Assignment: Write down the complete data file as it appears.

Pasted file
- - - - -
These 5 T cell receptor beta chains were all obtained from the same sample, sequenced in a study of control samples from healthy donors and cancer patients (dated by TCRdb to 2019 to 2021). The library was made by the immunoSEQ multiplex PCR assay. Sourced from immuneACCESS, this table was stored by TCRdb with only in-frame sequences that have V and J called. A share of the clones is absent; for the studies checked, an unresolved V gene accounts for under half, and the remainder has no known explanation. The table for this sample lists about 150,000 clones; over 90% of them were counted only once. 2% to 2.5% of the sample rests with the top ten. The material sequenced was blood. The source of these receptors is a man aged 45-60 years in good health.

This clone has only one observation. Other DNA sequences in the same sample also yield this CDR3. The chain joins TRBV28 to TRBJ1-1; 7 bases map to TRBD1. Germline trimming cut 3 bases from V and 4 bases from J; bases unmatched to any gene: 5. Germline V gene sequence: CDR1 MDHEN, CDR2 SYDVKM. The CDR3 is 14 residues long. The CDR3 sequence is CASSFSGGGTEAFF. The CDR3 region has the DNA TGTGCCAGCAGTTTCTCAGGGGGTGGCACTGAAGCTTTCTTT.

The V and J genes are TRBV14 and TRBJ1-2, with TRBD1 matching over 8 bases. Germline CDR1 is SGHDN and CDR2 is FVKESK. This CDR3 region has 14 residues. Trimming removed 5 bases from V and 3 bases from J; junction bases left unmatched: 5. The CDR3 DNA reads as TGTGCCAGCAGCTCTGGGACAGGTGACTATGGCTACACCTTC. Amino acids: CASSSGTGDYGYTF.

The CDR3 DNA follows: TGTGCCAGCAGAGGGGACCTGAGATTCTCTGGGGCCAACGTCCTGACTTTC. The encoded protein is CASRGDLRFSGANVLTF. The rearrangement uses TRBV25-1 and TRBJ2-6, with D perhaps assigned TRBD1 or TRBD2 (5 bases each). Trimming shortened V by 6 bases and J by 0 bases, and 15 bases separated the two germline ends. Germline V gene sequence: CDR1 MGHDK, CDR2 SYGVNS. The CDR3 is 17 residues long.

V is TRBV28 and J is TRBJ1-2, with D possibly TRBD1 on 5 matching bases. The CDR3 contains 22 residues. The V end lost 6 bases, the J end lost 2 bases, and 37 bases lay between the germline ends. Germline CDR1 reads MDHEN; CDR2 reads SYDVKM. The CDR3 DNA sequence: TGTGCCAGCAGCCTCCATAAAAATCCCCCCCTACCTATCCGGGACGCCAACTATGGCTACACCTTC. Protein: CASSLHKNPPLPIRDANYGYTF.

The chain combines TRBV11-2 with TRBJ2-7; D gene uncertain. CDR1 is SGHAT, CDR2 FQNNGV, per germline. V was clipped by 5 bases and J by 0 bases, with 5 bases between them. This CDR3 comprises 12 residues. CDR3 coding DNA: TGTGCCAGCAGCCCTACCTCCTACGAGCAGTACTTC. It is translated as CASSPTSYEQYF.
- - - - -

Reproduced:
These 5 T cell receptor beta chains were all obtained from the same sample, sequenced in a study of control samples from healthy donors and cancer patients (dated by TCRdb to 2019 to 2021). The library was made by the immunoSEQ multiplex PCR assay. Sourced from immuneACCESS, this table was stored by TCRdb with only in-frame sequences that have V and J called. A share of the clones is absent; for the studies checked, an unresolved V gene accounts for under half, and the remainder has no known explanation. The table for this sample lists about 150,000 clones; over 90% of them were counted only once. 2% to 2.5% of the sample rests with the top ten. The material sequenced was blood. The source of these receptors is a man aged 45-60 years in good health.

This clone has only one observation. Other DNA sequences in the same sample also yield this CDR3. The chain joins TRBV28 to TRBJ1-1; 7 bases map to TRBD1. Germline trimming cut 3 bases from V and 4 bases from J; bases unmatched to any gene: 5. Germline V gene sequence: CDR1 MDHEN, CDR2 SYDVKM. The CDR3 is 14 residues long. The CDR3 sequence is CASSFSGGGTEAFF. The CDR3 region has the DNA TGTGCCAGCAGTTTCTCAGGGGGTGGCACTGAAGCTTTCTTT.

The V and J genes are TRBV14 and TRBJ1-2, with TRBD1 matching over 8 bases. Germline CDR1 is SGHDN and CDR2 is FVKESK. This CDR3 region has 14 residues. Trimming removed 5 bases from V and 3 bases from J; junction bases left unmatched: 5. The CDR3 DNA reads as TGTGCCAGCAGCTCTGGGACAGGTGACTATGGCTACACCTTC. Amino acids: CASSSGTGDYGYTF.

The CDR3 DNA follows: TGTGCCAGCAGAGGGGACCTGAGATTCTCTGGGGCCAACGTCCTGACTTTC. The encoded protein is CASRGDLRFSGANVLTF. The rearrangement uses TRBV25-1 and TRBJ2-6, with D perhaps assigned TRBD1 or TRBD2 (5 bases each). Trimming shortened V by 6 bases and J by 0 bases, and 15 bases separated the two germline ends. Germline V gene sequence: CDR1 MGHDK, CDR2 SYGVNS. The CDR3 is 17 residues long.

V is TRBV28 and J is TRBJ1-2, with D possibly TRBD1 on 5 matching bases. The CDR3 contains 22 residues. The V end lost 6 bases, the J end lost 2 bases, and 37 bases lay between the germline ends. Germline CDR1 reads MDHEN; CDR2 reads SYDVKM. The CDR3 DNA sequence: TGTGCCAGCAGCCTCCATAAAAATCCCCCCCTACCTATCCGGGACGCCAACTATGGCTACACCTTC. Protein: CASSLHKNPPLPIRDANYGYTF.

The chain combines TRBV11-2 with TRBJ2-7; D gene uncertain. CDR1 is SGHAT, CDR2 FQNNGV, per germline. V was clipped by 5 bases and J by 0 bases, with 5 bases between them. This CDR3 comprises 12 residues. CDR3 coding DNA: TGTGCCAGCAGCCCTACCTCCTACGAGCAGTACTTC. It is translated as CASSPTSYEQYF.